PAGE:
*(note: this post has been closed to comments; comments about it on other pages will be deleted!)*

I really didn't think this would go this far. I've gotten thousands of hits in the last couple of days, with links to the original post showing up all over the place on link farms. I will post a longer response in a couple of day, but I don't have time right now because I'm on vacation.

I will, of course, continue to believe my original claim, and thanks to the math people who post to help me explain it. I will not be able to answer every single comment (I can't even keep up with reading them). I hope that some of the people who read the post, though, were enlightened at least a little bit by the formal view of this question (I know I didn't include all the formalities, but I wasn't writing for people that would want them; the formalities are there, but I'm not going to try to explain them. This wikipedia article does a good job, if you're interested).

Back in a few days....

tastee freeze said: "... one realizes that no further explanation is necessary because none will be accepted."

That is not true. I might be won over. I might be the one person who proves your statement false :-). I just haven't been won over *yet*. There's a trust issue here. Not that I distrust you. Please don't get me wrong. It's just that if I am going to begin believing and saying that 0.999... = 1, then I need verification and explanation from sources that I fully trust.

Indeed, at least one math expert whom I've talked to today confirms that it is generally accepted in the world of math that 1 = 0.9999.... Now, I still want to read and hear that from other sources before I fully buy into it.

More later, maybe. I really have to get back to work now. Good thing my boss doesn't know how much time I've burned today thinking about whether 0.999... really does equal 1. Sheesh.

Posted by: Jonathan Gennick | June 21, 2006 at 10:06 AM

"Wrong. Repeating decimals are not approximations.

0.33... = 1/3

Equals. Not approximates. Not is almost. Equals. "

Prove to me that 0.33... = 1/3 perfectly.

I want you to perform this calculation on paper and show me the anwser when your finished without using expressions such as ... or the infinity symbol.

Soon as you show me the math done to completion, I will believe that 1/3 = 0.333... instead of it being an approximation.

Good luck, cause you will need it.

Posted by: Adam | June 21, 2006 at 10:14 AM

"If you could show me a mathematical proof that 1 + 1 = 3, that does not mean 1 + 1 = 3, it means there is something wrong with the laws of our math in general."

So you're saying that something is wrong with math because you don't like the fact that .999...=1? Gosh, I wish I had known that before spending all these years studying math in graduate school.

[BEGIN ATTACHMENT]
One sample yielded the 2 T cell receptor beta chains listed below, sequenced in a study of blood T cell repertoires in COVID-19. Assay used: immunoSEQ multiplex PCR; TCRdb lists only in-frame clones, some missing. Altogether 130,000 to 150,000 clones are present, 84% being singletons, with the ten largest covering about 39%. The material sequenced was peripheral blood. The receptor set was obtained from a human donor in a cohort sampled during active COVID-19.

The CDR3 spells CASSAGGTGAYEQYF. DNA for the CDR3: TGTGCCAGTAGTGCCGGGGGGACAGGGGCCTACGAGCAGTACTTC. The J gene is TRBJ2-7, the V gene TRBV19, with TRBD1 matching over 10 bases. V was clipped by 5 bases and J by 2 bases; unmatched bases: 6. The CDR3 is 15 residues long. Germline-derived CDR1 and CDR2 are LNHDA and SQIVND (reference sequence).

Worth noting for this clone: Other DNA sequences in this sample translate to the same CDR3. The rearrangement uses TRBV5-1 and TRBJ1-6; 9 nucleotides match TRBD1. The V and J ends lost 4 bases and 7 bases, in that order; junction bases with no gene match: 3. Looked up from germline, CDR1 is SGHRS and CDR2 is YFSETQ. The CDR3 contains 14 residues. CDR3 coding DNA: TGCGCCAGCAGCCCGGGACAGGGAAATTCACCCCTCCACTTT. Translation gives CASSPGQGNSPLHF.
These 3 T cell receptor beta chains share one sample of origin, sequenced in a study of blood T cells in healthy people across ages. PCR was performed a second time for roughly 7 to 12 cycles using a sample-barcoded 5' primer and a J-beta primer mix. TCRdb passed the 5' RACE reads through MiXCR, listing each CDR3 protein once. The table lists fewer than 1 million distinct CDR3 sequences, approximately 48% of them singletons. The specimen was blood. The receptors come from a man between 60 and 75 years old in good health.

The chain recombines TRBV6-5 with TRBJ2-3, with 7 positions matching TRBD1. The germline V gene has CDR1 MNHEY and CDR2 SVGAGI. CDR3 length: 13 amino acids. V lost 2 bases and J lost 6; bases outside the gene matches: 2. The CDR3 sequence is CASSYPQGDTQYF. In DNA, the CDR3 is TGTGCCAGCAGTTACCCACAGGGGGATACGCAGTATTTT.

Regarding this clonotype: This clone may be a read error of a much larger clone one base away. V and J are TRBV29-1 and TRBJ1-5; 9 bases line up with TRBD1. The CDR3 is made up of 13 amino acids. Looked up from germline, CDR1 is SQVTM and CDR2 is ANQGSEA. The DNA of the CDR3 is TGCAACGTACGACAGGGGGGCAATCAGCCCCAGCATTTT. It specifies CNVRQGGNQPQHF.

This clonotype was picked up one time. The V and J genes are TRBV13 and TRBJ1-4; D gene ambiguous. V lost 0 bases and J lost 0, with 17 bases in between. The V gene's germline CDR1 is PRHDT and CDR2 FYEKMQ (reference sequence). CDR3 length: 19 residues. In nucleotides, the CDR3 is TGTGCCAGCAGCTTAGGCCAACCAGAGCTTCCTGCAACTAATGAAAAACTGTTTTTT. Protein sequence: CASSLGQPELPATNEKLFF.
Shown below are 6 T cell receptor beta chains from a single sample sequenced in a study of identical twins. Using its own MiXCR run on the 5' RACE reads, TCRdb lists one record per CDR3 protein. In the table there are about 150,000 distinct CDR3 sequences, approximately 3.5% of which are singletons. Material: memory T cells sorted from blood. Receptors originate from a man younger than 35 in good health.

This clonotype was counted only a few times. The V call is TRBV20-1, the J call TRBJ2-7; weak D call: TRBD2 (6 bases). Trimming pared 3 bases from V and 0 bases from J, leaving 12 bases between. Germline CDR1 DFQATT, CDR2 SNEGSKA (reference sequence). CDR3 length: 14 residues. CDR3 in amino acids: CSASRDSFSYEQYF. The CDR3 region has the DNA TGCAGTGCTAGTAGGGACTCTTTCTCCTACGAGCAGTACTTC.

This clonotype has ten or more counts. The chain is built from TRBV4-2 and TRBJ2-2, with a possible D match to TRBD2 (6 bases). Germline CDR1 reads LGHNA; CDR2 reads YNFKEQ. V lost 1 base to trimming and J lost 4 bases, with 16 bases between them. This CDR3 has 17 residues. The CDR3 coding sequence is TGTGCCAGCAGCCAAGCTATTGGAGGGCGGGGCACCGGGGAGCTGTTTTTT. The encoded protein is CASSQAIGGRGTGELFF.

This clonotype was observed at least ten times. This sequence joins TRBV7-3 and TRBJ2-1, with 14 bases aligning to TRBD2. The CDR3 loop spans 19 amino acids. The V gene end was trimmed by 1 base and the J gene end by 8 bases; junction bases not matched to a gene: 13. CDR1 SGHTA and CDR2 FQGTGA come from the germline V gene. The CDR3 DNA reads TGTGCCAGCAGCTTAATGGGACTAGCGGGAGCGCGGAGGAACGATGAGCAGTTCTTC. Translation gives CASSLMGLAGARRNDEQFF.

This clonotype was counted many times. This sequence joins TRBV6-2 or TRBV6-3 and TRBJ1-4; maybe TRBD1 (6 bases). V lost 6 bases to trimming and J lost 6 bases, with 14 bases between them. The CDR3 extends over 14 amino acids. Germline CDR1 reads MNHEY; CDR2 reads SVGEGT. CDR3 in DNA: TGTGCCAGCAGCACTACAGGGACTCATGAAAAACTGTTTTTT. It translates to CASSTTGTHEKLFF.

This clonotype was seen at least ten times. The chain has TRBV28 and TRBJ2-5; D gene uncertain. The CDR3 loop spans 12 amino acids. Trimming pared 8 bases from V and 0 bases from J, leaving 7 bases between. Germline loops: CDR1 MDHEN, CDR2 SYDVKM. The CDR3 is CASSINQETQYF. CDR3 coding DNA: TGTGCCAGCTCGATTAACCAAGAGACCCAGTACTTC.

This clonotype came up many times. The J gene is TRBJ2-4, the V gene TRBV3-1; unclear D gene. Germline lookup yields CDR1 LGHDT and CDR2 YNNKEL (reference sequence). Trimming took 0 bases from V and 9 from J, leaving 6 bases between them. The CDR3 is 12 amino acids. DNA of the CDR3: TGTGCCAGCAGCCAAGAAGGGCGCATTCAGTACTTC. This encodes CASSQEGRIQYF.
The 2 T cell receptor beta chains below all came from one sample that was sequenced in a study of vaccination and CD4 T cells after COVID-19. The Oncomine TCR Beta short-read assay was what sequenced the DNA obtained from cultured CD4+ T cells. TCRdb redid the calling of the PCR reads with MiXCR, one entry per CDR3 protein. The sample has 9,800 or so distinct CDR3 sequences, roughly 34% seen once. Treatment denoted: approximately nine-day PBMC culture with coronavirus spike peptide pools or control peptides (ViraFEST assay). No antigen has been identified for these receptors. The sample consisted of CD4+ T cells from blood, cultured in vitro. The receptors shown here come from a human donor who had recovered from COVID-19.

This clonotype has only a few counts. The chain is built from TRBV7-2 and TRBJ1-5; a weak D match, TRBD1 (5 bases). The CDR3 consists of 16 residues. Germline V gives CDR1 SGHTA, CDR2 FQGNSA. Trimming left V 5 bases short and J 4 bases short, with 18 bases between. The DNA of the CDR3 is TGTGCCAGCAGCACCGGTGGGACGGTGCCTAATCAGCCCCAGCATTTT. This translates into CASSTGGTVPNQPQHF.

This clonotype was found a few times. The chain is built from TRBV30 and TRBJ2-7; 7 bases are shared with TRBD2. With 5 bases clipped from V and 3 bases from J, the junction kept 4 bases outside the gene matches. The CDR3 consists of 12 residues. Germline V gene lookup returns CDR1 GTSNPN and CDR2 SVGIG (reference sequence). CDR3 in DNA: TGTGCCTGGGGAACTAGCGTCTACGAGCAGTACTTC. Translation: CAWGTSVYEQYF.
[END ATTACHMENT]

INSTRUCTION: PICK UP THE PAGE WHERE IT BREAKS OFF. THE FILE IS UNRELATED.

"We know instinctively that 1 does not equal 0.999999..."

Do you *really* have an instinct for what .999... is? I doubt it. Your intuition is leading you astray, which happens often when you start getting into unexpected results in math.

Posted by: Davis | June 21, 2006 at 10:30 AM

The interesting thing is that I can't at the moment think of any division problem other than 1/3, or one that reduces to 1/3, that will yield an infinite series like 0.333... That alone suggests that maybe it is reasonable to think in terms of 1/3 being equal to 0.333...

OTOH, the argument that 0.333.... never quite approaches 1/3 is a very intuitive one. I can certainly sympathize w/it.

BTW, if someone can come up with a division problem that yields 0.333... without also reducing to 1/3, I'd be interested in hearing about that. I fiddled with the problem a bit this morning, but couldn't come up with anything other than 1/3.

Keep an open mind Adam. Read some other sources too. It's important to rely on more than one person's blog.

Posted by: Jonathan Gennick | June 21, 2006 at 10:36 AM

Jonathan, you won't be able to come up with any other division problem that does that, because .3333...=1/3.

.33333 is an approximation; .33333... is not.

Posted by: Davis | June 21, 2006 at 10:47 AM

I took some time over lunch to read the Wikipedia article. It's a well-done article, and I'm now ready to accept that 0.999.... = 1.

The "From first principles" section in the Wikipedia article is interesting. I don't fully understand everything in that section yet, but I understand enough that I'm willing to buy into the conclusion.

The "Alternative algebras and expansions" section of the Wikipedia article is interesting as well. Apparently there are some number systems in which 0.999... <> 1. At least the section hints at that. But I'm way out of my depth at this point, and so-called standard reals are all I really care about right now.

I can even make the conclusion that 0.999... = 1 intuitive in my own mind. It's just a matter of adjusting the way that I think about numbers, of adjusting my underlying mental model.

What I find interesting about all of this, is that ultimitely, at some level, it seems to me that 0.999... = 1 is true because we say it's true. A friend once pointed out to me that mathematicians strive for elegance, and orthogonality, and for consistency (i.e., they hate exceptions). It then seems to me that a guiding principle in determining the rules of math is that rules are accepted when they increase elegance and consistency, and rejected when they lead to exceptions and inelegance.

Maybe I'm way off base here, but is it possible that 0.999...=1 is true because all the underlying rules (axioms?) and assumptions and definitions that lead to that conclusion also lead to desirable elegance and consistency? And if we decided that we really wanted 0.999...=1 to be false, would the ripple effect from that decision not then force us to revise underlying assumptions and definitions and axioms to the point of increasing exceptions and decreasing elegance? Surely the question of whether 0.999...=1 is bound up in the very fabric of mathematics, and to change the answer to that question is to change the fabric, yes?